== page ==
Video: Famous author’s parents taught at MCC

100 Years, 100 Stories

Video: Before Gillian Flynn became an author of three novels, including the New York Times bestseller “Gone Girl”, she grew up in Kansas City. Both of her parents worked at Metropolitan Community College.

The blockbuster novel was adapted into a big screen thriller starring Ben Affleck and Rosamund Pike. The story takes place in a fictional town in Missouri. The Missouri home for the story may be attributed to the fact that the film’s screen writer, who also wrote the novel, grew up in Kansas City.  In fact, Gillian Flynn grew up very close to the Metropolitan Community College – Penn Valley Campus.

The novel was named a New York Times best seller and has sold more than 8.5 million copies. The film has also won several awards.

“I think it is terribly exciting, obviously she has a lot of talent. We like to think that we nurtured her interests in those things,” explained Judith Flynn.

Judith, Gillian’s mother, taught reading at MCC- Penn Valley for years. She also met her husband, Matt Flynn, at MCC who taught students about film.

“I taught reading and books have always been a really important part of our lives and of course as our kids were growing up we spent a lot of time reading to them. And Matt’s experience teaching film is certainly relevant,” said Judith as she relived Gillian’s childhood while sitting in her sun room.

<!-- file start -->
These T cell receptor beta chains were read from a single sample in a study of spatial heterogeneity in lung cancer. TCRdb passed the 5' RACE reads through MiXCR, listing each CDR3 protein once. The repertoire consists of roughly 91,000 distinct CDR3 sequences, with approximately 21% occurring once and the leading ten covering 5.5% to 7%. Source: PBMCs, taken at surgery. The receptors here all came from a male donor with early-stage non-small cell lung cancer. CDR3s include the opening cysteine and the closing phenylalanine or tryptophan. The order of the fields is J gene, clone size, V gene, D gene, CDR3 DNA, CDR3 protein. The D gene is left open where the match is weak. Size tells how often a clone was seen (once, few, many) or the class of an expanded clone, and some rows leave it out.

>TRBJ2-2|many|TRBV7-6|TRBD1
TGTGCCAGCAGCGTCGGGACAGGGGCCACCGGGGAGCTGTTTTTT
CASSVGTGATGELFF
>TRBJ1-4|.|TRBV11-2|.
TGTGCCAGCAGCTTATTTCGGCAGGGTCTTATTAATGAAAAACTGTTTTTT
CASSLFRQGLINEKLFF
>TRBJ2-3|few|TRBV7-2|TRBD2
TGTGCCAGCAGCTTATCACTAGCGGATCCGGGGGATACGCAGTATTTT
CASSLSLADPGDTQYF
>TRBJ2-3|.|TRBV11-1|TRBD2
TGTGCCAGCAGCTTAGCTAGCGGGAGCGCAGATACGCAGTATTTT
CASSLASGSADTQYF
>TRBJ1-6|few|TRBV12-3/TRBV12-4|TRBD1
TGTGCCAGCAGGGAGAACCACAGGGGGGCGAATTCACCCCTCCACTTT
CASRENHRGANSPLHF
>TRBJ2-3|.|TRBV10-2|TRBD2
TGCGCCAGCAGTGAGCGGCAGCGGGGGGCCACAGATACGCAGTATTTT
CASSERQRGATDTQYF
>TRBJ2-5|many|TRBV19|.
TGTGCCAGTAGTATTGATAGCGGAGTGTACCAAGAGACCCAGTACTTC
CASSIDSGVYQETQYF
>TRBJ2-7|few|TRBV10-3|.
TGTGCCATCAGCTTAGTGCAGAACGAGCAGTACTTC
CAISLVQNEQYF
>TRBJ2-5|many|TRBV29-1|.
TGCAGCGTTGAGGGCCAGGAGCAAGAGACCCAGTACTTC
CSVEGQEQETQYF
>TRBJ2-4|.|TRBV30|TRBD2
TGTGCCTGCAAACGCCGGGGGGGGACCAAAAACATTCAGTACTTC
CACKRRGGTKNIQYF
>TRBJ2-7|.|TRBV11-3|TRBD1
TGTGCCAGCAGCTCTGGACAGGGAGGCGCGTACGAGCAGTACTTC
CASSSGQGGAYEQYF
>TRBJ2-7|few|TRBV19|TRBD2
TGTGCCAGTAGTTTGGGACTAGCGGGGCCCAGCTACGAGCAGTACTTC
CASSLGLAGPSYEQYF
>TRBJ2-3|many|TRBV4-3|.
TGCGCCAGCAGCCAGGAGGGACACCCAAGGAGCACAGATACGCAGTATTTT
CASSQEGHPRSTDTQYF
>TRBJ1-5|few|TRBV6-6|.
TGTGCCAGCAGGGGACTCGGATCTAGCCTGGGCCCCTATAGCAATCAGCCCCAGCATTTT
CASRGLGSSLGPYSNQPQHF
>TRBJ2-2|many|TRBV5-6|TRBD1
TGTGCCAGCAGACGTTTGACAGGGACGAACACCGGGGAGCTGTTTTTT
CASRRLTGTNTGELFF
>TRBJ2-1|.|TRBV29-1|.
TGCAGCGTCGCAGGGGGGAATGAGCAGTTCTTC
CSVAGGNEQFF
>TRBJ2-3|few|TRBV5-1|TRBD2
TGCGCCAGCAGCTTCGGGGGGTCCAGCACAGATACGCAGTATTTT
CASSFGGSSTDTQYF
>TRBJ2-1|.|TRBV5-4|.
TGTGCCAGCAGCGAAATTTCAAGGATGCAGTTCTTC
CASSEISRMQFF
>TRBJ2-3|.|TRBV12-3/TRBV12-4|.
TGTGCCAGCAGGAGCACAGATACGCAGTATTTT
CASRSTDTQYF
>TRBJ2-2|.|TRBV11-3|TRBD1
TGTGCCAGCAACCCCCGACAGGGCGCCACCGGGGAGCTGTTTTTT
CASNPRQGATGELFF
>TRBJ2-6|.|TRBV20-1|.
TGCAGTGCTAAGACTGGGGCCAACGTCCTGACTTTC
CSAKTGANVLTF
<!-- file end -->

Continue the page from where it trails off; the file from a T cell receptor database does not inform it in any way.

Her parents say growing up Gillian watched frightening movies and was always reading. “She liked scary movies from the start. She liked the whole idea of plots and mysteries and murder and everything that went with it,” said her father Matt Flynn.

Her parents strongly believe in education and say they are grateful for the wonderful MCC students they had chance to work with over the years.

“It is incredible to see how much MCC has impacted the community. I mean what a history and what a contribution. I think the role of a community college can’t be undervalued. When Matt and I were teaching, every semester we would come home and talk about students who you could tell would go on to do great things that they would not have been able to do without that college,” said Judith.